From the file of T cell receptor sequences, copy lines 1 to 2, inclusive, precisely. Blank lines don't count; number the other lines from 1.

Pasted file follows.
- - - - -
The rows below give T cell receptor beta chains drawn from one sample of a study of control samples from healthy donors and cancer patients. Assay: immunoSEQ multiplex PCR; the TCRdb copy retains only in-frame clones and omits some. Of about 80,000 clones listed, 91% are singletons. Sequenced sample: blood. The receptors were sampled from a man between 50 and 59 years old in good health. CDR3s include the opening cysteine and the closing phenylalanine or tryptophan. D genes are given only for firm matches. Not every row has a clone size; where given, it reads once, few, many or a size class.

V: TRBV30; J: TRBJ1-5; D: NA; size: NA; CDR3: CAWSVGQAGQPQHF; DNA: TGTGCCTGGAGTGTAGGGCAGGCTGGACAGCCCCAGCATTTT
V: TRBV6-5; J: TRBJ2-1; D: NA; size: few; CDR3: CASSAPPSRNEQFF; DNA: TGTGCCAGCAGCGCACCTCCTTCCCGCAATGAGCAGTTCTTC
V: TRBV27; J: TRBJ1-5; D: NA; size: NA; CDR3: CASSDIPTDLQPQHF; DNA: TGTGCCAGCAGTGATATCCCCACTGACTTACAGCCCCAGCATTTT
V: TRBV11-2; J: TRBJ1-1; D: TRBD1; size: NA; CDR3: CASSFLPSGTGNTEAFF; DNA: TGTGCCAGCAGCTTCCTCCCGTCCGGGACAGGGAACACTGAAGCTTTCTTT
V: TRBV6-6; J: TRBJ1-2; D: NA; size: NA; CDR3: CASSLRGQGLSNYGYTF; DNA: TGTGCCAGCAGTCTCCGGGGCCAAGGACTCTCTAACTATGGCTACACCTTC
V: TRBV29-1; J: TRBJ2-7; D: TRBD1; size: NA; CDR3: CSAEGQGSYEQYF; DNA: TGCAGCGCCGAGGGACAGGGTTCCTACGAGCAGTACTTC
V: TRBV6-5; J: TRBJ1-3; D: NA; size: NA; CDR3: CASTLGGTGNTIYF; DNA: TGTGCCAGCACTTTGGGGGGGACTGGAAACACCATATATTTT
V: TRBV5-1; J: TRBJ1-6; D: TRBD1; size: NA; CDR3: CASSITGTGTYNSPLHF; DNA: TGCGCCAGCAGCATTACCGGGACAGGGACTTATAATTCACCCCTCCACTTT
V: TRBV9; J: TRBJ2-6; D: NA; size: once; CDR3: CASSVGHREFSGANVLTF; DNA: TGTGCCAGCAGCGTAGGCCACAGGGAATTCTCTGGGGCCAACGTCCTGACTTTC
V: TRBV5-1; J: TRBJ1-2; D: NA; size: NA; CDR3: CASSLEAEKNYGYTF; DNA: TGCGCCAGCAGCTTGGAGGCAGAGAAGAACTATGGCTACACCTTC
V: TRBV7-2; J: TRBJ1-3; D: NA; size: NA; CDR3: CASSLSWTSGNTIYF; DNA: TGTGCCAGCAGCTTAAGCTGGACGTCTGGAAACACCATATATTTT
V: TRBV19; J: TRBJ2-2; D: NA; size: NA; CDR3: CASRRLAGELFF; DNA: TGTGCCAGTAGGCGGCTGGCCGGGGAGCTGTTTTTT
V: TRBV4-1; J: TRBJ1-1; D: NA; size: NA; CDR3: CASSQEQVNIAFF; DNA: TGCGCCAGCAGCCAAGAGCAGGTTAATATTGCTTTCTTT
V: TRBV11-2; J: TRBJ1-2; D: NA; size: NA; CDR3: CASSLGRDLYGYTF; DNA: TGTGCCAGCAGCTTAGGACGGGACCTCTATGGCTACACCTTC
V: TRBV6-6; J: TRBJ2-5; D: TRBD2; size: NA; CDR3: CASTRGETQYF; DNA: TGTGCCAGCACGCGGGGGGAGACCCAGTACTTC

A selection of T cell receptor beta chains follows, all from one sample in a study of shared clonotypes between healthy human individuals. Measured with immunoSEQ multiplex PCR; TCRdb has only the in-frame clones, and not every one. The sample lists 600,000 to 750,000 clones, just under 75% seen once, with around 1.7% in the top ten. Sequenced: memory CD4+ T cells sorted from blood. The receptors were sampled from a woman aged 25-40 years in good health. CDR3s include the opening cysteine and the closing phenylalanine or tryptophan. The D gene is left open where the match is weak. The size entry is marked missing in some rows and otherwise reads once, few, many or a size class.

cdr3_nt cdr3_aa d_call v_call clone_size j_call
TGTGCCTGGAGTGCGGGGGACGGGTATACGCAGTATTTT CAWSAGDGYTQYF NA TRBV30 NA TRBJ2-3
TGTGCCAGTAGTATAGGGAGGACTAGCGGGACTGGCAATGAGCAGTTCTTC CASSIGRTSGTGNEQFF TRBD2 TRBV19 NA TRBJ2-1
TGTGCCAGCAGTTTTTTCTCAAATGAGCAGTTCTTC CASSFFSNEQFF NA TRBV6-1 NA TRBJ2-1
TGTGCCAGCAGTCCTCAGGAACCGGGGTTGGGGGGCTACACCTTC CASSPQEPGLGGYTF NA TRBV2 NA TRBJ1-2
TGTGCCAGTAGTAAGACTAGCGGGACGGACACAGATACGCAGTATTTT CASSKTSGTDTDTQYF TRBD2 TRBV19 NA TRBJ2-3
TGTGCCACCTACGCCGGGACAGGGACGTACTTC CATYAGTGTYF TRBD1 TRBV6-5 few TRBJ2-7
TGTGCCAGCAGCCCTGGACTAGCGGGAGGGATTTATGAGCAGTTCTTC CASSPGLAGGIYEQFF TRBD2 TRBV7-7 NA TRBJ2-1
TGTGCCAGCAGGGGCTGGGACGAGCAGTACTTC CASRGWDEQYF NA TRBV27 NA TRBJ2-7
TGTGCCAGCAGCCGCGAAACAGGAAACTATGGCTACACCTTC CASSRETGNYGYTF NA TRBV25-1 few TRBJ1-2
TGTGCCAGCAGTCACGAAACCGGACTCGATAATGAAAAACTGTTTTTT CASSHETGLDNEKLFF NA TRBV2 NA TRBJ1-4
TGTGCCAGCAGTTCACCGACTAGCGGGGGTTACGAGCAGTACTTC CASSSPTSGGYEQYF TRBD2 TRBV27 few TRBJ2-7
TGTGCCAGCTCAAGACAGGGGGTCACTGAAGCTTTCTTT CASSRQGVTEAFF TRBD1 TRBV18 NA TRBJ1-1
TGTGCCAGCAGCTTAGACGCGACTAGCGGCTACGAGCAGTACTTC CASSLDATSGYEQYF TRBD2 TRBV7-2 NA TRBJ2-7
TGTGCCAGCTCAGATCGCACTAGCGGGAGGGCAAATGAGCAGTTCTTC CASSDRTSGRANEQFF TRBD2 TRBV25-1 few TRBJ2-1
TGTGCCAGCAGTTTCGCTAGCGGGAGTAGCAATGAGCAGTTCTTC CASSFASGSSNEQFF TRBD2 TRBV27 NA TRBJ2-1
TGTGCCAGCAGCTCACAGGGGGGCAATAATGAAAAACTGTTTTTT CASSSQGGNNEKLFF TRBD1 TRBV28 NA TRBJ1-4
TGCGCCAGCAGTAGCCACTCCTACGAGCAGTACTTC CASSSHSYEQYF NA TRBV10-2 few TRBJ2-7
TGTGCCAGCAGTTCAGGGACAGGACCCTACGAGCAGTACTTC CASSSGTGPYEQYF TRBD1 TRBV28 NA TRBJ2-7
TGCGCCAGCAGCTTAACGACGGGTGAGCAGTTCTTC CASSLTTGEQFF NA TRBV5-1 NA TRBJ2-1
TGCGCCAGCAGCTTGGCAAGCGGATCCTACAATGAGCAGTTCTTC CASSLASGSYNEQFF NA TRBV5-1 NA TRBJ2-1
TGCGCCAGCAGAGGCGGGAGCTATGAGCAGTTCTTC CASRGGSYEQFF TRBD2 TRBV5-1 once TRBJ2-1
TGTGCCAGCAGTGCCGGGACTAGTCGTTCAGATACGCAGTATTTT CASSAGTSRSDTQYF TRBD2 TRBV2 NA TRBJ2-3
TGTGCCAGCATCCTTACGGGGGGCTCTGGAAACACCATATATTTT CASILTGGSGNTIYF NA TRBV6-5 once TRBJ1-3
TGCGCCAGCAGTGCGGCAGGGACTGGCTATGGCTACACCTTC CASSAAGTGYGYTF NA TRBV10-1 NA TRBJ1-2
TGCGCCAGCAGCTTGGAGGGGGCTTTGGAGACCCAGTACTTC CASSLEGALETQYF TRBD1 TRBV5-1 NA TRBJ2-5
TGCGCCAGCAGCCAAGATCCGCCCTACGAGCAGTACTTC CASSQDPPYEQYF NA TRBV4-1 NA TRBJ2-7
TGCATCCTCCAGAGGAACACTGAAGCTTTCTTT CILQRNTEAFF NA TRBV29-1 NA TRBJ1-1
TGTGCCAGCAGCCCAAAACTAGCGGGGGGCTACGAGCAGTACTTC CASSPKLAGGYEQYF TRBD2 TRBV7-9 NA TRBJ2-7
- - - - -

The rows below give T cell receptor beta chains drawn from one sample of a study of control samples from healthy donors and cancer patients. Assay: immunoSEQ multiplex PCR; the TCRdb copy retains only in-frame clones and omits some. Of about 80,000 clones listed, 91% are singletons. Sequenced sample: blood. The receptors were sampled from a man between 50 and 59 years old in good health. CDR3s include the opening cysteine and the closing phenylalanine or tryptophan. D genes are given only for firm matches. Not every row has a clone size; where given, it reads once, few, many or a size class.

V: TRBV30; J: TRBJ1-5; D: NA; size: NA; CDR3: CAWSVGQAGQPQHF; DNA: TGTGCCTGGAGTGTAGGGCAGGCTGGACAGCCCCAGCATTTT